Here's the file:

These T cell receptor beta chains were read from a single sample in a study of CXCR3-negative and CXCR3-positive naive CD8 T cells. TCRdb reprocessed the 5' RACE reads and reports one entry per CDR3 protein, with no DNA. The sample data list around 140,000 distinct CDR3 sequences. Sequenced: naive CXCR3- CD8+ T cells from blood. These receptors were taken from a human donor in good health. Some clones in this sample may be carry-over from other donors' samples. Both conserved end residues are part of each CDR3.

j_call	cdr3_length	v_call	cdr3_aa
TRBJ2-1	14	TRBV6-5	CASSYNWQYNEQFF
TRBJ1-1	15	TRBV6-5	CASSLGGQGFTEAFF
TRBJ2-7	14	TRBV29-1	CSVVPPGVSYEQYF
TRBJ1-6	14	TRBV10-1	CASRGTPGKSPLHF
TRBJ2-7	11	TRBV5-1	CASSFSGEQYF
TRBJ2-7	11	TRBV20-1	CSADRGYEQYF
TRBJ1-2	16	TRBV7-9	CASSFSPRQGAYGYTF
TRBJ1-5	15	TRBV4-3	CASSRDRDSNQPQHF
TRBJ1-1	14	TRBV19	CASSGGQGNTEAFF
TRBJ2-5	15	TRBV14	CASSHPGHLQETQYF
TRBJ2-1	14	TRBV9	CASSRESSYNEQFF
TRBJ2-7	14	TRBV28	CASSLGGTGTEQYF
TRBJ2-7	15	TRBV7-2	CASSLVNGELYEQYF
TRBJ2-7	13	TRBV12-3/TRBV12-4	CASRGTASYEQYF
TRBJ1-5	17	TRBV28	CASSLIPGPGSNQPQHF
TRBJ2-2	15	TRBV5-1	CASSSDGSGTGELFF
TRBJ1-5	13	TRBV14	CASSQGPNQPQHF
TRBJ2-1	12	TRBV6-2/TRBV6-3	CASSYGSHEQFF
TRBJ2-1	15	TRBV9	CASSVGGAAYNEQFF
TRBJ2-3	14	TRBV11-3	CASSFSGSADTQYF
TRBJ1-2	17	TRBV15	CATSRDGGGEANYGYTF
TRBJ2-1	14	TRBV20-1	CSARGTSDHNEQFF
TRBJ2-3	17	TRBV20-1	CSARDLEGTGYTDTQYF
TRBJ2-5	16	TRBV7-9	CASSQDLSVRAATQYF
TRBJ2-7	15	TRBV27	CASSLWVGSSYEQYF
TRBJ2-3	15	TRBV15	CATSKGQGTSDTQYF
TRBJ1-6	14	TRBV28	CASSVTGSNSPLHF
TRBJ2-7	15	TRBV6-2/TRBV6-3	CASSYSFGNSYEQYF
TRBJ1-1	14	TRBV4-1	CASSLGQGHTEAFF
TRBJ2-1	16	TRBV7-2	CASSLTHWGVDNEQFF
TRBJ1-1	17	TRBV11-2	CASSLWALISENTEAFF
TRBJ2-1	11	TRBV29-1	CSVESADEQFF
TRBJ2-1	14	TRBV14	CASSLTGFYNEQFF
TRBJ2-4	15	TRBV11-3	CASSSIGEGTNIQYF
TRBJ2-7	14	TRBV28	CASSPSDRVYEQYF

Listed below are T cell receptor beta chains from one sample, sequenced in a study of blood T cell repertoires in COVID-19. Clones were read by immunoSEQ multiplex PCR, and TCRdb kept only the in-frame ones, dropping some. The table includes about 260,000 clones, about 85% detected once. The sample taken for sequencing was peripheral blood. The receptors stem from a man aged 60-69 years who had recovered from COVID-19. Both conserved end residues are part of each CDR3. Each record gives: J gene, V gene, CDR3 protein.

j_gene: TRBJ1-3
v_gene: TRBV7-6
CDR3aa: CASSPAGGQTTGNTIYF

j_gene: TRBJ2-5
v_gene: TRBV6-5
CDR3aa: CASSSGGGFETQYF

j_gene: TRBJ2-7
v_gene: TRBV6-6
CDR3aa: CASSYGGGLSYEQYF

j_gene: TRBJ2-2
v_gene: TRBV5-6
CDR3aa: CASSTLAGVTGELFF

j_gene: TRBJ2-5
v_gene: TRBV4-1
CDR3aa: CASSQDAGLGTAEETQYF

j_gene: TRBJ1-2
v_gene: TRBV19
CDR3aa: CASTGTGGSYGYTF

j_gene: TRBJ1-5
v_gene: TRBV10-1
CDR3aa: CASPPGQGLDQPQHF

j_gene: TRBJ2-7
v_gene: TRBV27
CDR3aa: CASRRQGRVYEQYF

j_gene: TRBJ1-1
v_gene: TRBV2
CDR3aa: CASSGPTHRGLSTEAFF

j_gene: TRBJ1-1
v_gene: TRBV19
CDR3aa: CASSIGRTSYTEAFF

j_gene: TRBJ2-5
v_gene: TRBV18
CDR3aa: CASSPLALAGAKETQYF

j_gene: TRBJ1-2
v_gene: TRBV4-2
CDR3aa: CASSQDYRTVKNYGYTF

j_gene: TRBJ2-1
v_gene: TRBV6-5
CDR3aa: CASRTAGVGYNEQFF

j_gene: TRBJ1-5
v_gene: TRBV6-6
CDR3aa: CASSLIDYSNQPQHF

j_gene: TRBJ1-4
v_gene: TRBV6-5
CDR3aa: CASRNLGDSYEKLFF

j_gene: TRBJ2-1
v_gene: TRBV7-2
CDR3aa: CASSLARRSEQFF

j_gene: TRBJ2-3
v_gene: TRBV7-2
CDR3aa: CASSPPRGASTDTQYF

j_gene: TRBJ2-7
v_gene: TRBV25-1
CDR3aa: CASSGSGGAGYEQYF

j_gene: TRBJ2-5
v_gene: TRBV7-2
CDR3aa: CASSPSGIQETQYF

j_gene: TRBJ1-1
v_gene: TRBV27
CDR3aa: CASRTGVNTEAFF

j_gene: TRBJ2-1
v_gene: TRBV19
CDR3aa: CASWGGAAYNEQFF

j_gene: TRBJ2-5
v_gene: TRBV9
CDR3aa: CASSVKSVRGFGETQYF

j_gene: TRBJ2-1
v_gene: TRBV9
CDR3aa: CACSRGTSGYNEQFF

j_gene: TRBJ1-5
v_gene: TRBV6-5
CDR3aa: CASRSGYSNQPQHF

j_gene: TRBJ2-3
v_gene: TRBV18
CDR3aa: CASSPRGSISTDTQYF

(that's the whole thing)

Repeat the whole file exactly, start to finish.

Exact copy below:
These T cell receptor beta chains were read from a single sample in a study of CXCR3-negative and CXCR3-positive naive CD8 T cells. TCRdb reprocessed the 5' RACE reads and reports one entry per CDR3 protein, with no DNA. The sample data list around 140,000 distinct CDR3 sequences. Sequenced: naive CXCR3- CD8+ T cells from blood. These receptors were taken from a human donor in good health. Some clones in this sample may be carry-over from other donors' samples. Both conserved end residues are part of each CDR3.

j_call	cdr3_length	v_call	cdr3_aa
TRBJ2-1	14	TRBV6-5	CASSYNWQYNEQFF
TRBJ1-1	15	TRBV6-5	CASSLGGQGFTEAFF
TRBJ2-7	14	TRBV29-1	CSVVPPGVSYEQYF
TRBJ1-6	14	TRBV10-1	CASRGTPGKSPLHF
TRBJ2-7	11	TRBV5-1	CASSFSGEQYF
TRBJ2-7	11	TRBV20-1	CSADRGYEQYF
TRBJ1-2	16	TRBV7-9	CASSFSPRQGAYGYTF
TRBJ1-5	15	TRBV4-3	CASSRDRDSNQPQHF
TRBJ1-1	14	TRBV19	CASSGGQGNTEAFF
TRBJ2-5	15	TRBV14	CASSHPGHLQETQYF
TRBJ2-1	14	TRBV9	CASSRESSYNEQFF
TRBJ2-7	14	TRBV28	CASSLGGTGTEQYF
TRBJ2-7	15	TRBV7-2	CASSLVNGELYEQYF
TRBJ2-7	13	TRBV12-3/TRBV12-4	CASRGTASYEQYF
TRBJ1-5	17	TRBV28	CASSLIPGPGSNQPQHF
TRBJ2-2	15	TRBV5-1	CASSSDGSGTGELFF
TRBJ1-5	13	TRBV14	CASSQGPNQPQHF
TRBJ2-1	12	TRBV6-2/TRBV6-3	CASSYGSHEQFF
TRBJ2-1	15	TRBV9	CASSVGGAAYNEQFF
TRBJ2-3	14	TRBV11-3	CASSFSGSADTQYF
TRBJ1-2	17	TRBV15	CATSRDGGGEANYGYTF
TRBJ2-1	14	TRBV20-1	CSARGTSDHNEQFF
TRBJ2-3	17	TRBV20-1	CSARDLEGTGYTDTQYF
TRBJ2-5	16	TRBV7-9	CASSQDLSVRAATQYF
TRBJ2-7	15	TRBV27	CASSLWVGSSYEQYF
TRBJ2-3	15	TRBV15	CATSKGQGTSDTQYF
TRBJ1-6	14	TRBV28	CASSVTGSNSPLHF
TRBJ2-7	15	TRBV6-2/TRBV6-3	CASSYSFGNSYEQYF
TRBJ1-1	14	TRBV4-1	CASSLGQGHTEAFF
TRBJ2-1	16	TRBV7-2	CASSLTHWGVDNEQFF
TRBJ1-1	17	TRBV11-2	CASSLWALISENTEAFF
TRBJ2-1	11	TRBV29-1	CSVESADEQFF
TRBJ2-1	14	TRBV14	CASSLTGFYNEQFF
TRBJ2-4	15	TRBV11-3	CASSSIGEGTNIQYF
TRBJ2-7	14	TRBV28	CASSPSDRVYEQYF

Listed below are T cell receptor beta chains from one sample, sequenced in a study of blood T cell repertoires in COVID-19. Clones were read by immunoSEQ multiplex PCR, and TCRdb kept only the in-frame ones, dropping some. The table includes about 260,000 clones, about 85% detected once. The sample taken for sequencing was peripheral blood. The receptors stem from a man aged 60-69 years who had recovered from COVID-19. Both conserved end residues are part of each CDR3. Each record gives: J gene, V gene, CDR3 protein.

j_gene: TRBJ1-3
v_gene: TRBV7-6
CDR3aa: CASSPAGGQTTGNTIYF

j_gene: TRBJ2-5
v_gene: TRBV6-5
CDR3aa: CASSSGGGFETQYF

j_gene: TRBJ2-7
v_gene: TRBV6-6
CDR3aa: CASSYGGGLSYEQYF

j_gene: TRBJ2-2
v_gene: TRBV5-6
CDR3aa: CASSTLAGVTGELFF

j_gene: TRBJ2-5
v_gene: TRBV4-1
CDR3aa: CASSQDAGLGTAEETQYF

j_gene: TRBJ1-2
v_gene: TRBV19
CDR3aa: CASTGTGGSYGYTF

j_gene: TRBJ1-5
v_gene: TRBV10-1
CDR3aa: CASPPGQGLDQPQHF

j_gene: TRBJ2-7
v_gene: TRBV27
CDR3aa: CASRRQGRVYEQYF

j_gene: TRBJ1-1
v_gene: TRBV2
CDR3aa: CASSGPTHRGLSTEAFF

j_gene: TRBJ1-1
v_gene: TRBV19
CDR3aa: CASSIGRTSYTEAFF

j_gene: TRBJ2-5
v_gene: TRBV18
CDR3aa: CASSPLALAGAKETQYF

j_gene: TRBJ1-2
v_gene: TRBV4-2
CDR3aa: CASSQDYRTVKNYGYTF

j_gene: TRBJ2-1
v_gene: TRBV6-5
CDR3aa: CASRTAGVGYNEQFF

j_gene: TRBJ1-5
v_gene: TRBV6-6
CDR3aa: CASSLIDYSNQPQHF

j_gene: TRBJ1-4
v_gene: TRBV6-5
CDR3aa: CASRNLGDSYEKLFF

j_gene: TRBJ2-1
v_gene: TRBV7-2
CDR3aa: CASSLARRSEQFF

j_gene: TRBJ2-3
v_gene: TRBV7-2
CDR3aa: CASSPPRGASTDTQYF

j_gene: TRBJ2-7
v_gene: TRBV25-1
CDR3aa: CASSGSGGAGYEQYF

j_gene: TRBJ2-5
v_gene: TRBV7-2
CDR3aa: CASSPSGIQETQYF

j_gene: TRBJ1-1
v_gene: TRBV27
CDR3aa: CASRTGVNTEAFF

j_gene: TRBJ2-1
v_gene: TRBV19
CDR3aa: CASWGGAAYNEQFF

j_gene: TRBJ2-5
v_gene: TRBV9
CDR3aa: CASSVKSVRGFGETQYF

j_gene: TRBJ2-1
v_gene: TRBV9
CDR3aa: CACSRGTSGYNEQFF

j_gene: TRBJ1-5
v_gene: TRBV6-5
CDR3aa: CASRSGYSNQPQHF

j_gene: TRBJ2-3
v_gene: TRBV18
CDR3aa: CASSPRGSISTDTQYF